Provincial policy school launches science and innovation research centre

SASKATOON - The Johnson-Shoyama Graduate School of Public Policy (JSGS), a joint venture between the universities of Saskatchewan and Regina, has launched a new research centre aimed at increasing understanding of the policy and governance dimensions of science and innovation.

The opening of the Centre for the Study of Science and Innovation Policy (CSIP) was marked by events in Saskatoon (March 8) and Regina (March 13), with support from government, industry and academia.

“Advances in science and innovation must be met by new thinking in the public, private and civil sectors,” says Kathleen McNutt, JSGS executive director. “Who better to take on the challenge, than the country’s first provincial policy school in a region known for its policy pioneers?”

With expertise in strategic assessment, societal engagement and support for decision-making, CSIP is concentrating its immediate efforts on so-called “wicked problems” related to bioscience and food policy, digital governance and policy analytics, energy policy, and health innovation policy.

"The emergence of scientifically advanced technologies and innovations fundamentally challenges the Canadian and global policy system,” said Peter Phillips, CSIP director and JSGS distinguished professor. “Working with scholars and practitioners, CSIP is developing and adapting a set of modern policy tools that will assist society to optimize the uptake and use of new technologies generated by the research community. “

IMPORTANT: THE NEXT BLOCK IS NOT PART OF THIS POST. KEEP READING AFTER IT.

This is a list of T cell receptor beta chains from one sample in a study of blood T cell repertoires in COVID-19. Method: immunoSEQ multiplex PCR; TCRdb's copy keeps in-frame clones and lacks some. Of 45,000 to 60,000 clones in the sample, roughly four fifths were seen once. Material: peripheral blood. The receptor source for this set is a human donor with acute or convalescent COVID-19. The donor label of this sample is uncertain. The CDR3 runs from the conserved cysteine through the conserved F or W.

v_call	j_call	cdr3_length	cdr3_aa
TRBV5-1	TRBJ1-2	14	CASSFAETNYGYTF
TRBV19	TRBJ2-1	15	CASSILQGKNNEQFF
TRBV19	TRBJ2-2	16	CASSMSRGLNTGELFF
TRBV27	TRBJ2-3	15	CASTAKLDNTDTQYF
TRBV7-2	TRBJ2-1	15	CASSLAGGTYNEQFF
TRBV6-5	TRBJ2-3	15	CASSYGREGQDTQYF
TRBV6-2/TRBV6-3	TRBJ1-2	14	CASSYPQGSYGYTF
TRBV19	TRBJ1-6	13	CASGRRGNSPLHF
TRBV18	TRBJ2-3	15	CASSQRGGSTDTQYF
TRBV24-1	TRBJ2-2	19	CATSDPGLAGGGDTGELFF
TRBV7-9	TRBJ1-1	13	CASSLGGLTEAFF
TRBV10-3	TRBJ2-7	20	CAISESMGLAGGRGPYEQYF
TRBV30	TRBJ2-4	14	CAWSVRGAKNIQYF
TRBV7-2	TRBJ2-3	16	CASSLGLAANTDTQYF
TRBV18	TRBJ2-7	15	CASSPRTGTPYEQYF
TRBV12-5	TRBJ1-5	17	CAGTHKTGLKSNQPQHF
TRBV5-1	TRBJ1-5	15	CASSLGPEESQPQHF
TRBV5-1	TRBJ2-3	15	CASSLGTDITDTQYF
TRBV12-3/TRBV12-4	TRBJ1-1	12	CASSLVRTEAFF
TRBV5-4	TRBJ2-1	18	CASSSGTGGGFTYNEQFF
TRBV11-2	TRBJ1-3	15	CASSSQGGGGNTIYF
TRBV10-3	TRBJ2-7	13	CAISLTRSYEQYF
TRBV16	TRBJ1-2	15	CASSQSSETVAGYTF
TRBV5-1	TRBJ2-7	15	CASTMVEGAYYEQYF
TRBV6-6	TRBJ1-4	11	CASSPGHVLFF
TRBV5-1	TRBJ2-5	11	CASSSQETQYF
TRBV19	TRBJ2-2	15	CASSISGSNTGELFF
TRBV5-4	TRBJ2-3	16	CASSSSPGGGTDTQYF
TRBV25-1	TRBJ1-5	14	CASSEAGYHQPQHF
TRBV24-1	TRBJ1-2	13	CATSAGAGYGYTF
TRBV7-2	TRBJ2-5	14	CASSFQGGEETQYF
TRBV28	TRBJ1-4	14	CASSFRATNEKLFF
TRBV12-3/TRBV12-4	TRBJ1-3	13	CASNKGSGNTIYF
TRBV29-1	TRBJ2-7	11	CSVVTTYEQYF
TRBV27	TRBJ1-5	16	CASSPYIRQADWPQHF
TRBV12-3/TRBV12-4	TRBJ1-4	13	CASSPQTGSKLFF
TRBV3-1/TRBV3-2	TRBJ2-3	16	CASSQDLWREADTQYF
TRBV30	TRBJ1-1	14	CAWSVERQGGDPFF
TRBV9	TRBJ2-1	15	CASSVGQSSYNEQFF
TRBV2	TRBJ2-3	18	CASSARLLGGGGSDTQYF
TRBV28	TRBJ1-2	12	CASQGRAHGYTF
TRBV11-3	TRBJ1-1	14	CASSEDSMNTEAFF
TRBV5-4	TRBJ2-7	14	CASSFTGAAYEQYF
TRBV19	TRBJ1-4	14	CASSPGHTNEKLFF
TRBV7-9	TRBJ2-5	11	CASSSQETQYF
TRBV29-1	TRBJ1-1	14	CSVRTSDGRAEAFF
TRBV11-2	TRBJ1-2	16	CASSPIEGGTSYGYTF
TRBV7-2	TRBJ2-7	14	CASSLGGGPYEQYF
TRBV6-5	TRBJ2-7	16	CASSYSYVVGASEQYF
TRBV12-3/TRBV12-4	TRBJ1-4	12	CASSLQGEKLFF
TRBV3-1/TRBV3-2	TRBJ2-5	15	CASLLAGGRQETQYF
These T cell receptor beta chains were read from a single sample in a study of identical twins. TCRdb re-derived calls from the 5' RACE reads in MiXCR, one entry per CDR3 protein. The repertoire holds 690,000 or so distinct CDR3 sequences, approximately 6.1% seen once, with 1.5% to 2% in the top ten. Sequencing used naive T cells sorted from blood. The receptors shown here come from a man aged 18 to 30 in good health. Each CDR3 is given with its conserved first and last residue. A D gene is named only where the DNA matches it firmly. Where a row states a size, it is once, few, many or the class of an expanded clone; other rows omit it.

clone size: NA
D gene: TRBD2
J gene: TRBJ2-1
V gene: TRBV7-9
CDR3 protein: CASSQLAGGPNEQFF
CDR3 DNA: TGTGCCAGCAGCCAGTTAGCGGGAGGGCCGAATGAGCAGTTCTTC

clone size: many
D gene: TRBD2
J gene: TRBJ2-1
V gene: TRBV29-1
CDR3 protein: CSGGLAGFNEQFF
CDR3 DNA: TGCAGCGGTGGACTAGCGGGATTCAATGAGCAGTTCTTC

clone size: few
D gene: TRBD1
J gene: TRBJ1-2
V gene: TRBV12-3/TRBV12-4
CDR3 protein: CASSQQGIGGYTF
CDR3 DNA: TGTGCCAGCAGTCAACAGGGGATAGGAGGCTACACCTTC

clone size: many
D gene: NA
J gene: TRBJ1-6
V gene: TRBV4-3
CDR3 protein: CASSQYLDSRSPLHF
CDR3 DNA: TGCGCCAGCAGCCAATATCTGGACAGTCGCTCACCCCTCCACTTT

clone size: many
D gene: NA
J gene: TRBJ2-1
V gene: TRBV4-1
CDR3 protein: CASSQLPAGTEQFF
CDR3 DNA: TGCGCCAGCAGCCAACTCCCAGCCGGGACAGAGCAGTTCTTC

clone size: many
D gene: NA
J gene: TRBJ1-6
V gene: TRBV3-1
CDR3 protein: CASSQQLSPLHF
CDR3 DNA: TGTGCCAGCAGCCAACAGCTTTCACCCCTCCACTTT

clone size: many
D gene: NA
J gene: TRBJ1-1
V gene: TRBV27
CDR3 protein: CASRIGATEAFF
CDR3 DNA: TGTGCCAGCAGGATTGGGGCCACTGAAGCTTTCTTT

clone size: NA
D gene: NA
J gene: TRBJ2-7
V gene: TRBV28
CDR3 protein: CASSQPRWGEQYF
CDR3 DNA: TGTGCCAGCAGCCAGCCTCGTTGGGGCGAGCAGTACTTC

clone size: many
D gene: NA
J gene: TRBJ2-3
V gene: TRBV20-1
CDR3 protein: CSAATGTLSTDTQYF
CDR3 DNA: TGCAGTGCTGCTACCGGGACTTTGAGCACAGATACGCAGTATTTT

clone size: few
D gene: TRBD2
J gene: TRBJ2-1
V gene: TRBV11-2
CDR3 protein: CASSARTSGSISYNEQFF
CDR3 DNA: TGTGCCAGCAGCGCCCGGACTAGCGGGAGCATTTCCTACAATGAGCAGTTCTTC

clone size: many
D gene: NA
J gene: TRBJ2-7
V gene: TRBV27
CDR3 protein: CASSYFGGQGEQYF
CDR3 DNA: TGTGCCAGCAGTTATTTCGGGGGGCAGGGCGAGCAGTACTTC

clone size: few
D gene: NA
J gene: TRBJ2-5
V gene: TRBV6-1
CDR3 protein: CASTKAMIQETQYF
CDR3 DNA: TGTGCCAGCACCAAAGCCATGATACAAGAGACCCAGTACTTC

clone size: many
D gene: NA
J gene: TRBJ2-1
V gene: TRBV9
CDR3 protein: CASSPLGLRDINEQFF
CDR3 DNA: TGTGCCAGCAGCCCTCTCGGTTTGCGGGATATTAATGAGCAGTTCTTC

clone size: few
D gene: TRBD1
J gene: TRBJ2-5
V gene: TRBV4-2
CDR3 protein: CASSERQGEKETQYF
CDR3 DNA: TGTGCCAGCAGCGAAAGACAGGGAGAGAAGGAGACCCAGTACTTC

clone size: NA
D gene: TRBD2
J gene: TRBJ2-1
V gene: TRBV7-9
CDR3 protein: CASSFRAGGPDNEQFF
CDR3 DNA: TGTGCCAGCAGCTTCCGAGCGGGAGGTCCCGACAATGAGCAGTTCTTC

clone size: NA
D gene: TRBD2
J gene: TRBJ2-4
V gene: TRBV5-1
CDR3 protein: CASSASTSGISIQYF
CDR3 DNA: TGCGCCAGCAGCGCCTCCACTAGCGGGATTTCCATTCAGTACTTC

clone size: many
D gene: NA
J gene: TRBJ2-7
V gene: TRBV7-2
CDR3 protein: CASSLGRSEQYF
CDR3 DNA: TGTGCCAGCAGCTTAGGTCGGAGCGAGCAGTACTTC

To date, CSIP has secured $7million in grants and other resources to advance its research mission and support graduate training over the next five years. These funds, previously awarded to the school, are from the Sylvia Fedoruk Canadian Centre for Nuclear Innovation ($2million) and the U of S Global Institute for Food Security (GIFS) ($300,000), as well as $3.6 million from a Canada First Research Excellence Fund program awarded to the U of S and managed by GIFS. Private donations, in excess of $500,000, have also been secured from Regina philanthropist Bev Robertson.

“Sound policy and decision-making supports for the public, private and NGO sectors are imperative to ensuring that innovative research is making a global impact,” said Karen Chad, U of S vice-president research. “With CSIP’s help, we will continue to foster collaborative research and maximize adoption of innovations that will improve our economic prosperity and quality of life.”




For more information, contact:

Erica Schindel
Communications and Marketing Specialist
Johnson-Shoyama Graduate School of Public Policy
University of Saskatchewan campus

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